Now however the CDC is clarifying their information.
48% of the Black women they tested were positive for exposure to herpes but not the disease itself in a study of just 5,000 women.
The Root reports that the CDC’s data came from the National Health and Nutrition Survey or (NHANES) of 5,000 randomly selected women.
Dr. John Douglas, the director of the division of STD Prevention at the National Center for HIV, STD and TB Prevention at the CDC also says that more Black people were tested in the study than any other group to make it more “representative.”
He tells The Root,
“African Americans are also oversampled to make the study more representative.”
He also adds that the numbers from the testing have remained relatively consistent for years.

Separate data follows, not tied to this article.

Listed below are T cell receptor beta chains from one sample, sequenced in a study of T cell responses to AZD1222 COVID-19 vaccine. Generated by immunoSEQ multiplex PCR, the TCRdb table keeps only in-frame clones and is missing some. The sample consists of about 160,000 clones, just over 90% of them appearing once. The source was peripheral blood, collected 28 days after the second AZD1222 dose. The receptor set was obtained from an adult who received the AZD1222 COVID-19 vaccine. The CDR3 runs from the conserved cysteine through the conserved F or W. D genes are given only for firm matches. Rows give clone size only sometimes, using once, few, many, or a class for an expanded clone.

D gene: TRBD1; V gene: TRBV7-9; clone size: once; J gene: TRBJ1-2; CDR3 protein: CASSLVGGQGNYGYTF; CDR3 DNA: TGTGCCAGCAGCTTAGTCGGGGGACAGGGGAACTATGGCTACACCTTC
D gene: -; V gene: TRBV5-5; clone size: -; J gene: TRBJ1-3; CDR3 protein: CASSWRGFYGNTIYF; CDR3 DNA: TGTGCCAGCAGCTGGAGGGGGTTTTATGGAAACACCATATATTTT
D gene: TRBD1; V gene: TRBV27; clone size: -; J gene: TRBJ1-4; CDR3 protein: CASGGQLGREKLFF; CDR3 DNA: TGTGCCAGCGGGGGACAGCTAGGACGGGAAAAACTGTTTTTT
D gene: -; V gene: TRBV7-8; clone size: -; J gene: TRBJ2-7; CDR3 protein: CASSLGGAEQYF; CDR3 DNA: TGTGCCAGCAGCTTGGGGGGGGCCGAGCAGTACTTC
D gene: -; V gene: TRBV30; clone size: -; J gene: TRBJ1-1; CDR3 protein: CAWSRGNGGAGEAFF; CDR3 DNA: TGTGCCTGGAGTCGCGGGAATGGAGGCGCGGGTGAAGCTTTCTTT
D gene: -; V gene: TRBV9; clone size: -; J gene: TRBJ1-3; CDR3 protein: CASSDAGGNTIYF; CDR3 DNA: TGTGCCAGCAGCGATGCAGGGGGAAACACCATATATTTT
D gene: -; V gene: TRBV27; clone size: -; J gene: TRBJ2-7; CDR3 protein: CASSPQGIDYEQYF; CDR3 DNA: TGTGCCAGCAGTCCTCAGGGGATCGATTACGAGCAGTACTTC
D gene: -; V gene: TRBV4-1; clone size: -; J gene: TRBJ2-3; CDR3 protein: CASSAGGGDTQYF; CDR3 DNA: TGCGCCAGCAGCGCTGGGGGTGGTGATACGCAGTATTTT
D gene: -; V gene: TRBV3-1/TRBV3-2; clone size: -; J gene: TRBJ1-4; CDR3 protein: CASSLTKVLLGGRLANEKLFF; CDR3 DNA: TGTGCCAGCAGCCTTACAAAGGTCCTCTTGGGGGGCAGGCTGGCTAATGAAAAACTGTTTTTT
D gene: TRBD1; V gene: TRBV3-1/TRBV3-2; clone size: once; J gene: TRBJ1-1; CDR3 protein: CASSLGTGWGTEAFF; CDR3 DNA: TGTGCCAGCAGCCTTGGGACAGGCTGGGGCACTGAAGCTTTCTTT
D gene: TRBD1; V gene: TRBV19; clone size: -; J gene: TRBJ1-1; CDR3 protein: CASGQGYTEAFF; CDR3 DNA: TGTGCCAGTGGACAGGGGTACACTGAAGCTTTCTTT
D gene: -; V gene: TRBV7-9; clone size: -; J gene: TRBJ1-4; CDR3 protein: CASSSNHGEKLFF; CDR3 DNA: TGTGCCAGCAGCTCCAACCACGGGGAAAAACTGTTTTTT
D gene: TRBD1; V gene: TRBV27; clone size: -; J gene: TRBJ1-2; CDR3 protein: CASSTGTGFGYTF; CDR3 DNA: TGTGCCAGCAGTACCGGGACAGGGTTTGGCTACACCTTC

“The herpes numbers for black women have remained relatively the same over several years at 46 percent to 51 percent. In the 1988-94 NHANES sample, the prevalence of herpes among black women was 51.3 percent, in the 2004 survey the number was 46.1 percent. That places the current rate–48 percent–right in the middle. NHANES is less than perfect, but without a doubt the best that we have.”
Dr. David Malebranche an assistant professor at Emory whose research focuses on STDs in African Americans further clarified the CDC’s data to The Root saying,
“These women were only tested for antibodies to the HSV-2 virus. This means that they have been exposed to the herpes virus, but it does not mean that these women have actually developed the disease or have active herpes. In fact, they may never develop active herpes.”
So according to the CDC 48% of Black women have been exposed to the Herpes virus but may not have the disease although they tested only 5,000 women in a study overly populated with African Americans.